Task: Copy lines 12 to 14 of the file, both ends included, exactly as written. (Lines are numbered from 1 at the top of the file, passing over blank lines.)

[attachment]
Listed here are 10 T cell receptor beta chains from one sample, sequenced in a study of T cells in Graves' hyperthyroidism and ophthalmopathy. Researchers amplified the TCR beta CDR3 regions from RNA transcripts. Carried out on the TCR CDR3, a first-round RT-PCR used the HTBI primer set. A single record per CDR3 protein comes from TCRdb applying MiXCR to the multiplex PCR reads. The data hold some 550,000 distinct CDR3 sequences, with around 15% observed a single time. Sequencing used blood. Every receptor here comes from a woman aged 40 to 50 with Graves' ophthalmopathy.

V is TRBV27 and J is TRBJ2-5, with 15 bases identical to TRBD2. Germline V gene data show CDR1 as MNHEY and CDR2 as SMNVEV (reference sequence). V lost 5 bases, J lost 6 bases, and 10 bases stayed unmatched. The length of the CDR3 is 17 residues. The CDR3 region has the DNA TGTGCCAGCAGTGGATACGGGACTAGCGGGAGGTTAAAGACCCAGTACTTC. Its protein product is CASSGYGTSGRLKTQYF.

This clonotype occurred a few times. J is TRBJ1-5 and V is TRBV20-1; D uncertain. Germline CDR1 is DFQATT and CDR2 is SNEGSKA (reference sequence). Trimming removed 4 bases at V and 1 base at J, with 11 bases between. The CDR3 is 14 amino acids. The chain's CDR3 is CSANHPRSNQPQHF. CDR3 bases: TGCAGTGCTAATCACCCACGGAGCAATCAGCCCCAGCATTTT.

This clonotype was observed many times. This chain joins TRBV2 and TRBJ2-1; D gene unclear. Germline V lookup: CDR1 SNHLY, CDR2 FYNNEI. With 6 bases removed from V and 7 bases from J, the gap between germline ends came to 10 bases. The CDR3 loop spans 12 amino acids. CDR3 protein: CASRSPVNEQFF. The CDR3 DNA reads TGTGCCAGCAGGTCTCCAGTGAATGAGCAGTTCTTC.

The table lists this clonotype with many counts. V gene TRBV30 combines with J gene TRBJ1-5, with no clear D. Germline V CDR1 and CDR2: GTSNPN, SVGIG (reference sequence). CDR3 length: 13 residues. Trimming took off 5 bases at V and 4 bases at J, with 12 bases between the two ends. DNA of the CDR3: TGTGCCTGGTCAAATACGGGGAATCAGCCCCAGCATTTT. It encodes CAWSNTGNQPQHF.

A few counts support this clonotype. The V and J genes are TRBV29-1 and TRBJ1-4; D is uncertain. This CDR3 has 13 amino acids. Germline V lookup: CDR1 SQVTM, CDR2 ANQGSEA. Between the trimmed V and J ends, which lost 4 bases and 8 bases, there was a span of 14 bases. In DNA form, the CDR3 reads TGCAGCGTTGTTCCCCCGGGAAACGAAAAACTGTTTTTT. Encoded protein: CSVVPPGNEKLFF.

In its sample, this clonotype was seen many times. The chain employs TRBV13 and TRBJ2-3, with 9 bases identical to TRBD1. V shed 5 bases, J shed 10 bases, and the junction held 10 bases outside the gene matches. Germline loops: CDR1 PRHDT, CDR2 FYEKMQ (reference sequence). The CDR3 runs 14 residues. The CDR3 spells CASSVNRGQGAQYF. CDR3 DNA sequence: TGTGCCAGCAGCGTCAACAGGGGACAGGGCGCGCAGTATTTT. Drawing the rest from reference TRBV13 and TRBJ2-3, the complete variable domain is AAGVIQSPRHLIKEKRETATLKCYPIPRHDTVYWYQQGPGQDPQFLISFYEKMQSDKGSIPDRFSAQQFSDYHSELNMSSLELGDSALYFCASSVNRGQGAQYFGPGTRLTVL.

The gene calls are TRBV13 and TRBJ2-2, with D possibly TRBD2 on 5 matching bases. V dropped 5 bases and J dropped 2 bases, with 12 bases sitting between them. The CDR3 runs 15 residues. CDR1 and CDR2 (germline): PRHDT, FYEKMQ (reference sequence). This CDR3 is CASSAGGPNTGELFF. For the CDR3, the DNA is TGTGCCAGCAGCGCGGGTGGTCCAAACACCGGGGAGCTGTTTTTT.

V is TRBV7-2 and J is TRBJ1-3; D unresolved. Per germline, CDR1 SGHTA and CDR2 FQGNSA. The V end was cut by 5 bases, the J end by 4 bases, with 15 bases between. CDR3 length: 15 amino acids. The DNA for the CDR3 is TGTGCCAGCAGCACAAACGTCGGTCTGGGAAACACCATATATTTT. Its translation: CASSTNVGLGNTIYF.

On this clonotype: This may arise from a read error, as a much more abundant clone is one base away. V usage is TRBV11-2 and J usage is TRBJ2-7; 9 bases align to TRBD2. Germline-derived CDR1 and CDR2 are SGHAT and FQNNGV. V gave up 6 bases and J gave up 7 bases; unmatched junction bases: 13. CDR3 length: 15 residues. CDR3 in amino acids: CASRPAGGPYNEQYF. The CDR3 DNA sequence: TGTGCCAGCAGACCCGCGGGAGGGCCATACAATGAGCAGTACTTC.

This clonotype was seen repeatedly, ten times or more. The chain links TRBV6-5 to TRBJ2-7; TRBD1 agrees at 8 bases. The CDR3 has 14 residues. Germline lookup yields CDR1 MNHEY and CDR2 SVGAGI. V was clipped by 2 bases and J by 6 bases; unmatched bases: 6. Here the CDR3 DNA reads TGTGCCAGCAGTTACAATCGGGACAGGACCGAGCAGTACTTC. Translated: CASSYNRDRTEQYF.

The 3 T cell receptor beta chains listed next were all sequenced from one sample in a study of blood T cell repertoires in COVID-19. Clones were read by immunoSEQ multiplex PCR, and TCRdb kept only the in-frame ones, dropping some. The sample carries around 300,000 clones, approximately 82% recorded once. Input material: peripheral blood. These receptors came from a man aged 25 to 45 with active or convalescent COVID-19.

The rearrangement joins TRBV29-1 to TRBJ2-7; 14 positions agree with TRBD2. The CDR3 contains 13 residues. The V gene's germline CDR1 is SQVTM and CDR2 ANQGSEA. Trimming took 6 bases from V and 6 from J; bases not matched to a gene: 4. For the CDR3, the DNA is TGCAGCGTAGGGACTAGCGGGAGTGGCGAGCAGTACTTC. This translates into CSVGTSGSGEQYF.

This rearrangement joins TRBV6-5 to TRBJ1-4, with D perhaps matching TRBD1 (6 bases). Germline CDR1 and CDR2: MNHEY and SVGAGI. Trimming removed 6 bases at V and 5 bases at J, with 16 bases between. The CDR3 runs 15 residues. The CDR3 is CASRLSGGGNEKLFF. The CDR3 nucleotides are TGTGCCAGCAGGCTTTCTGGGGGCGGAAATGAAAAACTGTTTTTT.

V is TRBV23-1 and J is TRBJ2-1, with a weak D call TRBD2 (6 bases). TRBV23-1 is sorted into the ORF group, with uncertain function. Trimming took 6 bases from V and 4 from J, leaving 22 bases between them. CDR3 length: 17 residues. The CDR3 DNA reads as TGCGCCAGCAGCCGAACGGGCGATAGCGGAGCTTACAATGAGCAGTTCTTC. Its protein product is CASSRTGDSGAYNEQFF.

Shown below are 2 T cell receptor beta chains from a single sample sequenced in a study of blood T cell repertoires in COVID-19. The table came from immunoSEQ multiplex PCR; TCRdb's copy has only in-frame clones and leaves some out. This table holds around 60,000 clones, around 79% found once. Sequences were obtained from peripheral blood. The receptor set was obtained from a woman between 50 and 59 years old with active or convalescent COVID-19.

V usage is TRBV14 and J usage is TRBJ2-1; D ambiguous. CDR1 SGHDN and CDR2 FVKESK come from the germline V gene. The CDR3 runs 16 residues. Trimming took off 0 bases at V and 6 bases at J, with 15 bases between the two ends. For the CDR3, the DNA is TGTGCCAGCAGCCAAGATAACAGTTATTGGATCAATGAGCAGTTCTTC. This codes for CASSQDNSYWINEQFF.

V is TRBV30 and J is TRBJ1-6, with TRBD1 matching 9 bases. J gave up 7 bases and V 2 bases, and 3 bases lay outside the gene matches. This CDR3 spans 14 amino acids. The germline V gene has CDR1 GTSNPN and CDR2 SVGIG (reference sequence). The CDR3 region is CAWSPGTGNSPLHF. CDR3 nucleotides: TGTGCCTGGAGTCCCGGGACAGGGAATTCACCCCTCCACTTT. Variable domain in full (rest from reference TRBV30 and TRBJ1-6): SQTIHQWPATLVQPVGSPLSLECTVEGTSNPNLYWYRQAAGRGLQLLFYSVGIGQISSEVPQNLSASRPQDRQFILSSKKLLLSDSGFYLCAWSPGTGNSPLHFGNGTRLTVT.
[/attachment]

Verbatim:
The 3 T cell receptor beta chains listed next were all sequenced from one sample in a study of blood T cell repertoires in COVID-19. Clones were read by immunoSEQ multiplex PCR, and TCRdb kept only the in-frame ones, dropping some. The sample carries around 300,000 clones, approximately 82% recorded once. Input material: peripheral blood. These receptors came from a man aged 25 to 45 with active or convalescent COVID-19.

The rearrangement joins TRBV29-1 to TRBJ2-7; 14 positions agree with TRBD2. The CDR3 contains 13 residues. The V gene's germline CDR1 is SQVTM and CDR2 ANQGSEA. Trimming took 6 bases from V and 6 from J; bases not matched to a gene: 4. For the CDR3, the DNA is TGCAGCGTAGGGACTAGCGGGAGTGGCGAGCAGTACTTC. This translates into CSVGTSGSGEQYF.

This rearrangement joins TRBV6-5 to TRBJ1-4, with D perhaps matching TRBD1 (6 bases). Germline CDR1 and CDR2: MNHEY and SVGAGI. Trimming removed 6 bases at V and 5 bases at J, with 16 bases between. The CDR3 runs 15 residues. The CDR3 is CASRLSGGGNEKLFF. The CDR3 nucleotides are TGTGCCAGCAGGCTTTCTGGGGGCGGAAATGAAAAACTGTTTTTT.